When she is not at the JMM, she keeps busy volunteering at local hospitals making jewelry for patients. She also loves cooking and entertaining as well as sewing. Carol comes from a big family and is very proud of her children and great grand-children. We are very lucky to have Carol in the shop as she always lights up the space with her smile and spirit.

If you know of anyone else who would like to join Carol in the shop (or as a volunteer in any other area of the Museum), please contact Sue Foard at sfoard@jewishmuseummd.org.

GrahamPost by Visitor Services Coordinator Graham Humphrey. Every month we highlight one of our fantastic JMM volunteers. If you are interested in volunteering with the JMM, send an email to Sue Foard at sfoard@jewishmuseummd.org or call 410-732-6402 x220! You can also get more information about volunteering at the Museum here.

Posted in jewish museum of maryland




Performance Counts: Strathmore’ Museum Shop Around

Posted on November 11th, 2016 by

This month’s Performance Counts is by Tracie Guy-Decker, Associate Director of Projects, Planning and Finance and Manager of Esther’s Place, the JMM Museum Shop.

The JMM Shop

The JMM Shop

Those of us who have strong affiliations with and affinity for an individual museum—whether as staff, volunteer or visitors—like to believe that our museum is one-of-a-kind. In our minds and hearts, it is a snowflake, truly unique and special. And we’re not wrong. Every museum is unique and special in its own way. It is also—whether intentionally or not—part of an international franchise with a recognized brand.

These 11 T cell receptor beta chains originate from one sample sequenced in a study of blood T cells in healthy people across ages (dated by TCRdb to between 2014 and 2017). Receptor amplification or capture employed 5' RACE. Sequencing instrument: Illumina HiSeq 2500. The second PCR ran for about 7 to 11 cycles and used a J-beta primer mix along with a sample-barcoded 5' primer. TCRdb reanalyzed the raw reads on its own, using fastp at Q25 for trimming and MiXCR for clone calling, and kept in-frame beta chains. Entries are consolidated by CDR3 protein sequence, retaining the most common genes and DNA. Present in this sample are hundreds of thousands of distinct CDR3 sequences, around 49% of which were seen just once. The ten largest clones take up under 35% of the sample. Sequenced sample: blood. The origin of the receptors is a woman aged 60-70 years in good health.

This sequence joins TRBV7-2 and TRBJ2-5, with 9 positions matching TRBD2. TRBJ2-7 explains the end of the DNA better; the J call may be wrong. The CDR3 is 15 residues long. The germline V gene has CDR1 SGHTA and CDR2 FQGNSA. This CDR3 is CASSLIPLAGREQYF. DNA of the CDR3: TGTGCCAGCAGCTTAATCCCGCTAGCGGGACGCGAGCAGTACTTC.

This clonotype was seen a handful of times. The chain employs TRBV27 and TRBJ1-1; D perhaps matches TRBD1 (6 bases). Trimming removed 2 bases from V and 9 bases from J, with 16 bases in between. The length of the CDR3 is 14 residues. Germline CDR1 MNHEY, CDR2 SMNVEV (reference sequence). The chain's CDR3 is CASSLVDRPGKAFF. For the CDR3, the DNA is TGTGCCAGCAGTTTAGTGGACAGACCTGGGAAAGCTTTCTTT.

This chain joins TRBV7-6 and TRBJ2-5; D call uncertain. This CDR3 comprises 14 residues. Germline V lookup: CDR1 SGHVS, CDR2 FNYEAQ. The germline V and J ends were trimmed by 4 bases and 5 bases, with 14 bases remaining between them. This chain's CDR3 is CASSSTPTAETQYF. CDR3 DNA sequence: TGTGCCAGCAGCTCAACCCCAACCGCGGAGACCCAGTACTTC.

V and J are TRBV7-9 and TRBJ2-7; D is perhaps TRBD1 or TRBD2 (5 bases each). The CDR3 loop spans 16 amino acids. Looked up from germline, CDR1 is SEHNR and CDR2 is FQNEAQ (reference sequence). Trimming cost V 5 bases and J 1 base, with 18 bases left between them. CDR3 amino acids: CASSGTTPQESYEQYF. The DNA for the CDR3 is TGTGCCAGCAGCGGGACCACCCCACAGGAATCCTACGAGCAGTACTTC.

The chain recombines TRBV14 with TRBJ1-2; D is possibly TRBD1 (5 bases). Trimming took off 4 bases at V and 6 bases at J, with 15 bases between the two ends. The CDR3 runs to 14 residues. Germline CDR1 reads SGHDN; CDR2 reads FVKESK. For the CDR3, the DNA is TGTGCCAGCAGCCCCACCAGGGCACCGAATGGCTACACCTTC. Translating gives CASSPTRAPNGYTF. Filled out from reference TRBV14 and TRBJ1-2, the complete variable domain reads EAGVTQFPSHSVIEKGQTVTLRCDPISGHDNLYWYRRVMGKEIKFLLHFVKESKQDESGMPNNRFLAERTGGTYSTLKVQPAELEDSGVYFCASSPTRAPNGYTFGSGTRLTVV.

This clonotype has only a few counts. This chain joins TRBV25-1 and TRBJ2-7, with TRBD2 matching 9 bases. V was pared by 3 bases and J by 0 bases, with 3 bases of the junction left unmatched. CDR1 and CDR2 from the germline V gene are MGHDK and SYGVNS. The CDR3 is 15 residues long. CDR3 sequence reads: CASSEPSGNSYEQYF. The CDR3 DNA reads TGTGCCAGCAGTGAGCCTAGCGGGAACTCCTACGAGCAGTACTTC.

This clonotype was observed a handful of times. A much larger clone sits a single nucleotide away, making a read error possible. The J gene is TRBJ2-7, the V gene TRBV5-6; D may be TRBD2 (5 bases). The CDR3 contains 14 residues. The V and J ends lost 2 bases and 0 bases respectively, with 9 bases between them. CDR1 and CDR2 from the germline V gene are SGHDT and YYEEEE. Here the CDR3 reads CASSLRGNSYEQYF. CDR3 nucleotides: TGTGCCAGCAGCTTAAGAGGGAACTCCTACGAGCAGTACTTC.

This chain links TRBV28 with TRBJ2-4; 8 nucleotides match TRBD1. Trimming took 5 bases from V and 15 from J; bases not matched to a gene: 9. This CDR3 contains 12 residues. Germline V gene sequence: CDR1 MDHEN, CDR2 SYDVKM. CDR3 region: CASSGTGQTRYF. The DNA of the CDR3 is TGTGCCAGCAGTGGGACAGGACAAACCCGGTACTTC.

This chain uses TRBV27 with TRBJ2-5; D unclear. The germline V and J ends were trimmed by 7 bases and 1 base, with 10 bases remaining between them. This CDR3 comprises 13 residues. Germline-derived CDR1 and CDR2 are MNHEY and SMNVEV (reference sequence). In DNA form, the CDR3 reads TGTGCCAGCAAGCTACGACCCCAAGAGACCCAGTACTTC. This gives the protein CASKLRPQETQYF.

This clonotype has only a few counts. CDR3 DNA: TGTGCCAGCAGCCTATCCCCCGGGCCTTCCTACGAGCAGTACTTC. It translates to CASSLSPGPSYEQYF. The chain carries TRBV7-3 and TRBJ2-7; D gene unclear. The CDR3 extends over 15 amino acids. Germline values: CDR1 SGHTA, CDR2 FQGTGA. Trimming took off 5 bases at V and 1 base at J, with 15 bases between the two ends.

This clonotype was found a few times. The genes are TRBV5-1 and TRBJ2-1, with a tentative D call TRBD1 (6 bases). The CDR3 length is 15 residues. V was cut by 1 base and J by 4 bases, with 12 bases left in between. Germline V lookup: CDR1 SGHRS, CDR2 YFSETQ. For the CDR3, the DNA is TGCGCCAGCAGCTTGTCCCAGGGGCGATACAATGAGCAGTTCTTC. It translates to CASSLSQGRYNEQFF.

Museum shops enjoy a similar umbrella brand in many consumers’ minds. As a part of their museum experience, shoppers visit museum stores to take home a part of what they saw and learned. As a stand-alone brand, the Museum Store is known for uncommon and interesting finds. It is a destination for the discerning shopper and especially as we start to approach December, for the gift-giver in search of the perfect item.

One of our sister-franchisees, Strathmore, has been capitalizing on the strength of the Museum Store umbrella brand for more than a quarter century with their annual Museum Shop Around.

The Strathmore Mansion

The Strathmore Mansion

This four-day event brings together loads of special-snowflake shopping experiences under one roof. And though this is their 27th year doing it, they’ve never done it quite like they will in 2016: this year, Esther’s Place: The JMM Shop will have a space!